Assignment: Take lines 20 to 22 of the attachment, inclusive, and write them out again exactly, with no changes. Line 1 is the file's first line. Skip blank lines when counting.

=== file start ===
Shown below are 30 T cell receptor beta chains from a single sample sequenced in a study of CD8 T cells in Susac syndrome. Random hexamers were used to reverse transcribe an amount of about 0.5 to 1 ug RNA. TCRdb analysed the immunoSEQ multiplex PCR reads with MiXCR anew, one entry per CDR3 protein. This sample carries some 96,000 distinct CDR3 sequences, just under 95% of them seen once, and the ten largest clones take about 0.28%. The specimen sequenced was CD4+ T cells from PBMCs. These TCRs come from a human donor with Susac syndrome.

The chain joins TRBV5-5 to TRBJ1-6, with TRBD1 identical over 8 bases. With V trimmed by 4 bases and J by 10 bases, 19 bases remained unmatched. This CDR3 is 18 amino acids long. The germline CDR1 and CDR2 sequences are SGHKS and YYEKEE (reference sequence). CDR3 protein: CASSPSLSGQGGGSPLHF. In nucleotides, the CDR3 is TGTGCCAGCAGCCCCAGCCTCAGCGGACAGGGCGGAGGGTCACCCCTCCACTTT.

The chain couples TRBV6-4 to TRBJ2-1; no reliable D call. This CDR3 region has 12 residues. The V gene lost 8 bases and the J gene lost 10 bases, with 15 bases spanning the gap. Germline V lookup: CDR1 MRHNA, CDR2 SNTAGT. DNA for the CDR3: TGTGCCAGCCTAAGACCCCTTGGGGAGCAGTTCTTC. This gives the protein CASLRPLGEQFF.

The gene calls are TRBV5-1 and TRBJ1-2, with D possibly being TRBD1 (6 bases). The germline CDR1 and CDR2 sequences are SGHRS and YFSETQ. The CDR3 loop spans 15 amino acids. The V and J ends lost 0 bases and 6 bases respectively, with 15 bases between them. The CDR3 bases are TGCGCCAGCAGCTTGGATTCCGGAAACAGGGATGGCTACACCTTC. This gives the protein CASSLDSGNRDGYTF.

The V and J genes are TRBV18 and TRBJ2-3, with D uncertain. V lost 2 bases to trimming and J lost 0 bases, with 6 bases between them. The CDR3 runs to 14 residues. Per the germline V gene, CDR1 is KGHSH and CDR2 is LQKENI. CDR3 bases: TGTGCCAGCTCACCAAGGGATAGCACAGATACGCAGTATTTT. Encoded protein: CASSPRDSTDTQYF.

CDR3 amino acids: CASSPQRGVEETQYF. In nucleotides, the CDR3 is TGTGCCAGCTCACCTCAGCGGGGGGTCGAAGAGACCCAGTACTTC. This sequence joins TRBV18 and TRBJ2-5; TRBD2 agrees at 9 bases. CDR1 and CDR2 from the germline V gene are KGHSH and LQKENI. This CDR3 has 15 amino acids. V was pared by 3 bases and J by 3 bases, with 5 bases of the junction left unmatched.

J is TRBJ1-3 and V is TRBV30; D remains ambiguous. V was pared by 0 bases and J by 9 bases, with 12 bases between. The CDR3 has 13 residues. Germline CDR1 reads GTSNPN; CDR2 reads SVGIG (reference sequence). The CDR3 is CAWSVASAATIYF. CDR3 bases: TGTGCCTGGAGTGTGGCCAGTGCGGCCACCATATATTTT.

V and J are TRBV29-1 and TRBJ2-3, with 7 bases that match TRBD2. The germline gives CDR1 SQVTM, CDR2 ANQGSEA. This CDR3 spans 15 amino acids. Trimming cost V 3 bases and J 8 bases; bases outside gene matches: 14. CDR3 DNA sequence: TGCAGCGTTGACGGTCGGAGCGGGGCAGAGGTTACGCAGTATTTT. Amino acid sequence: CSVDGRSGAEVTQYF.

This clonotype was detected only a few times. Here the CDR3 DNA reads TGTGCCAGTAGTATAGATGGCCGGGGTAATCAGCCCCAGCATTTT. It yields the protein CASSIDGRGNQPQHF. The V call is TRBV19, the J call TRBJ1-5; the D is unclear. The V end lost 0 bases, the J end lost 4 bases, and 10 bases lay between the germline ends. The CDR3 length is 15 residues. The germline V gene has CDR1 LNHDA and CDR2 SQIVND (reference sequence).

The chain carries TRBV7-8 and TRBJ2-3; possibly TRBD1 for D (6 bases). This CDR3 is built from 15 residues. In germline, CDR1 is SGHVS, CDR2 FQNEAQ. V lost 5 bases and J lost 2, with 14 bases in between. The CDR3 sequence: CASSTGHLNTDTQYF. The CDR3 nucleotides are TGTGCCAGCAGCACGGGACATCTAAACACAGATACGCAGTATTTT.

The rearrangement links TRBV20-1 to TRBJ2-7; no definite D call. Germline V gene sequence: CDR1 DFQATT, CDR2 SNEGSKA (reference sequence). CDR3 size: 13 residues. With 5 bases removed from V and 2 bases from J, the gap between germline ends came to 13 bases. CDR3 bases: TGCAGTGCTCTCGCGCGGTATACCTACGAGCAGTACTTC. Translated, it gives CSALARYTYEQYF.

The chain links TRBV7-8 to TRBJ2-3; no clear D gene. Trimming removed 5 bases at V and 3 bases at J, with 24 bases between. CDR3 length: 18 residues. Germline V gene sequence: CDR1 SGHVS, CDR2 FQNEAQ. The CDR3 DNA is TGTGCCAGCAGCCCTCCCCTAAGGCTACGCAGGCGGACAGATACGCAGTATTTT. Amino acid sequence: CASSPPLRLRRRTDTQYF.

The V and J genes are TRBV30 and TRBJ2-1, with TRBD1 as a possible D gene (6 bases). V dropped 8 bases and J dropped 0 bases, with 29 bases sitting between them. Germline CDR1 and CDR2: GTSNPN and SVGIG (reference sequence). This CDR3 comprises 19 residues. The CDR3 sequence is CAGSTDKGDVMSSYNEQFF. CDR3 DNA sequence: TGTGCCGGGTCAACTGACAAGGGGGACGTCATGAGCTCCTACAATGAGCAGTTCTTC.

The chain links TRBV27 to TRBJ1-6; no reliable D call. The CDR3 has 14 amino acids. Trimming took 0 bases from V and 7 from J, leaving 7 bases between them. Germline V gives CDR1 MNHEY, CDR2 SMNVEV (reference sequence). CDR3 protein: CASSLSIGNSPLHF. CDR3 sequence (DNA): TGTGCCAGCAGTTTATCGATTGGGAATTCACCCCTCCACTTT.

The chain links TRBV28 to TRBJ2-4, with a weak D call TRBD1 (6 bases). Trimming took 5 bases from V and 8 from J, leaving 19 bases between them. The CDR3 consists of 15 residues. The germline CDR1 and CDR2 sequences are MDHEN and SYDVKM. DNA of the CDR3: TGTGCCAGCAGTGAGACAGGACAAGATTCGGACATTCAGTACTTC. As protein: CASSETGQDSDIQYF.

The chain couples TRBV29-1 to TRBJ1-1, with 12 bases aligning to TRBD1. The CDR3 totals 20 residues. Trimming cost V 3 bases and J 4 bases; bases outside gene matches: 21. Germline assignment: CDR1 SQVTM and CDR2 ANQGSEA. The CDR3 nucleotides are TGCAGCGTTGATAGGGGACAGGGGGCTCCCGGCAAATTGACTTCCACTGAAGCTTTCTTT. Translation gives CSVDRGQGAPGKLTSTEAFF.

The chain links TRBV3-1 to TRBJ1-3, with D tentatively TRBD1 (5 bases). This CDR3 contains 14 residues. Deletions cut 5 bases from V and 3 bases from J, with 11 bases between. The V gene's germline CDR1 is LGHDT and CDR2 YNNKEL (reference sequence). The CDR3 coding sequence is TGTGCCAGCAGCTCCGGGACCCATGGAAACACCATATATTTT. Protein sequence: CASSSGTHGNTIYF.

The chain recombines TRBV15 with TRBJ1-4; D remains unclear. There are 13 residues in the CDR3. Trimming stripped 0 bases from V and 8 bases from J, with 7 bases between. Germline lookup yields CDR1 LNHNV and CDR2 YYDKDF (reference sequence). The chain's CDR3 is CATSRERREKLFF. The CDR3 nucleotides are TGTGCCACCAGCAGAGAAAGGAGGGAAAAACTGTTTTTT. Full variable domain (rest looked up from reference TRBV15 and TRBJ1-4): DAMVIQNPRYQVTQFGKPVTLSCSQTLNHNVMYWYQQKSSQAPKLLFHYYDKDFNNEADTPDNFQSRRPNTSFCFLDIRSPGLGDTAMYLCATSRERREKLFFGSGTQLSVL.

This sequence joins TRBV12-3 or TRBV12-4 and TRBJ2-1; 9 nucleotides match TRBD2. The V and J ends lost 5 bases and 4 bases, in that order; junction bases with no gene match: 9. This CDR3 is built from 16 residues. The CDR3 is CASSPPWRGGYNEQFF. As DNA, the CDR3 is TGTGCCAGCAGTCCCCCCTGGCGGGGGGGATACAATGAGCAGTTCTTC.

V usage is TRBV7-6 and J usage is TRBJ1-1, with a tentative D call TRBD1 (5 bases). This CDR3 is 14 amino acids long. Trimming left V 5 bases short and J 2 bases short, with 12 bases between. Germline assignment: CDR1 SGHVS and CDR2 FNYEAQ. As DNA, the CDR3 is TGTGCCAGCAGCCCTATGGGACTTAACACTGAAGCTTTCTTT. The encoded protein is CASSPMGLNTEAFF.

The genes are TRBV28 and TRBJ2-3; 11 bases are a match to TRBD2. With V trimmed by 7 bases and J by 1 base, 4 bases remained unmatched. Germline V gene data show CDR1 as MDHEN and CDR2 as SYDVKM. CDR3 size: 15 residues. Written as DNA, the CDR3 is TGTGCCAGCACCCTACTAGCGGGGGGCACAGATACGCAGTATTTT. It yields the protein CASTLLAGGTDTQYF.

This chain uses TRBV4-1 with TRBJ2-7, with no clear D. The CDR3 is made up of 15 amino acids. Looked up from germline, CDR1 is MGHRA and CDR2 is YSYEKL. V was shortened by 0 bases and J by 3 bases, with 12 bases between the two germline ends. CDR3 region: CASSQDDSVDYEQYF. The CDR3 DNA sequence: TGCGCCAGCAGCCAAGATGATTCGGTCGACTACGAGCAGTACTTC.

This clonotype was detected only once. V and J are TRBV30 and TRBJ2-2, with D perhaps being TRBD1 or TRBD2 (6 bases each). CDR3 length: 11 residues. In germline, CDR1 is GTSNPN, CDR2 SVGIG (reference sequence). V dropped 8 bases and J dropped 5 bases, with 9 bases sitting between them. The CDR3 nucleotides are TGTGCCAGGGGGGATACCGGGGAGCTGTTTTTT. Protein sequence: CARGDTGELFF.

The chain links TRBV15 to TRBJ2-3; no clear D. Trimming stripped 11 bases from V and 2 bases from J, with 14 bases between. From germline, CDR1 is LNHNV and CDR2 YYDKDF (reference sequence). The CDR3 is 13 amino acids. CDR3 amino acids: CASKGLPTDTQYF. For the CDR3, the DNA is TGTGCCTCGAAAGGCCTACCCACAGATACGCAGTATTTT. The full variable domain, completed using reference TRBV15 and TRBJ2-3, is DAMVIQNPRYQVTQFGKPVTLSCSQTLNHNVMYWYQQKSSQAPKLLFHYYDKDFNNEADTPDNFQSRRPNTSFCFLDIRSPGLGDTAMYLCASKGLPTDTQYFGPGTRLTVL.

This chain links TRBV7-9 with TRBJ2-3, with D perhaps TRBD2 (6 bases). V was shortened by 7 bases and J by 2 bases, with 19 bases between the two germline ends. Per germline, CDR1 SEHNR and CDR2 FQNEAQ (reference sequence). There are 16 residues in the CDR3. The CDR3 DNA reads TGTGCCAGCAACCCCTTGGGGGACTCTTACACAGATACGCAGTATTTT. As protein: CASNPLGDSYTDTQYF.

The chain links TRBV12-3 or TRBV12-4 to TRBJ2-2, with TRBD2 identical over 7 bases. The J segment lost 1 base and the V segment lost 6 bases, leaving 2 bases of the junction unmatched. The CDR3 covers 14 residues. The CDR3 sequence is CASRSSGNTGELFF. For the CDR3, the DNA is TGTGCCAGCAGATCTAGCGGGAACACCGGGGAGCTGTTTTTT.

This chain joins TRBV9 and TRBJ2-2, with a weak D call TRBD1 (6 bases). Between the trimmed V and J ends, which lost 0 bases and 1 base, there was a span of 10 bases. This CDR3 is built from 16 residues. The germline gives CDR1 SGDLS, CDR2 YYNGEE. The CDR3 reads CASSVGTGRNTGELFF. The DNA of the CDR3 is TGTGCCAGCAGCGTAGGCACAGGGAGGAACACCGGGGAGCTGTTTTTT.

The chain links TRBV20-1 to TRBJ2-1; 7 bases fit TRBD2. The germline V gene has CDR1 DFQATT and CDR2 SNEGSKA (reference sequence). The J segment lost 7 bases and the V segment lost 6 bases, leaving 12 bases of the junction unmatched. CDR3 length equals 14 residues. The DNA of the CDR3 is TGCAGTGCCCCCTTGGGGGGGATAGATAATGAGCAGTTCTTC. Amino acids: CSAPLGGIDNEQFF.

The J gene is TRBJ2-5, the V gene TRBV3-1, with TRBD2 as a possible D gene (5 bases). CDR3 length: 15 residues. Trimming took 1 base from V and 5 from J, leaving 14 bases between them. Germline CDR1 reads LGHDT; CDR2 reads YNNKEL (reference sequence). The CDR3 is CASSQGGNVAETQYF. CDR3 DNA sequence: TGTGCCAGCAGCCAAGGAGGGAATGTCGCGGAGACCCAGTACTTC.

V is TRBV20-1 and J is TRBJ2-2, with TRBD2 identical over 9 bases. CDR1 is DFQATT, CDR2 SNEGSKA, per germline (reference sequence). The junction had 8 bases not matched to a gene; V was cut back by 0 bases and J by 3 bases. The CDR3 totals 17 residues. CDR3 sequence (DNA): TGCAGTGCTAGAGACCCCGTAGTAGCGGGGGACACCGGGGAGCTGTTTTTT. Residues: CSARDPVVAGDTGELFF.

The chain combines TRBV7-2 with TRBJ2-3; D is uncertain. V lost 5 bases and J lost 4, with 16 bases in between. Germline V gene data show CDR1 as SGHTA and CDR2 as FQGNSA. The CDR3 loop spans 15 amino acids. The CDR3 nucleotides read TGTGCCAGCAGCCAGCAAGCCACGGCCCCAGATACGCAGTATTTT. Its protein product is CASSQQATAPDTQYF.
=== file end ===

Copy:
V usage is TRBV7-6 and J usage is TRBJ1-1, with a tentative D call TRBD1 (5 bases). This CDR3 is 14 amino acids long. Trimming left V 5 bases short and J 2 bases short, with 12 bases between. Germline assignment: CDR1 SGHVS and CDR2 FNYEAQ. As DNA, the CDR3 is TGTGCCAGCAGCCCTATGGGACTTAACACTGAAGCTTTCTTT. The encoded protein is CASSPMGLNTEAFF.

The genes are TRBV28 and TRBJ2-3; 11 bases are a match to TRBD2. With V trimmed by 7 bases and J by 1 base, 4 bases remained unmatched. Germline V gene data show CDR1 as MDHEN and CDR2 as SYDVKM. CDR3 size: 15 residues. Written as DNA, the CDR3 is TGTGCCAGCACCCTACTAGCGGGGGGCACAGATACGCAGTATTTT. It yields the protein CASTLLAGGTDTQYF.

This chain uses TRBV4-1 with TRBJ2-7, with no clear D. The CDR3 is made up of 15 amino acids. Looked up from germline, CDR1 is MGHRA and CDR2 is YSYEKL. V was shortened by 0 bases and J by 3 bases, with 12 bases between the two germline ends. CDR3 region: CASSQDDSVDYEQYF. The CDR3 DNA sequence: TGCGCCAGCAGCCAAGATGATTCGGTCGACTACGAGCAGTACTTC.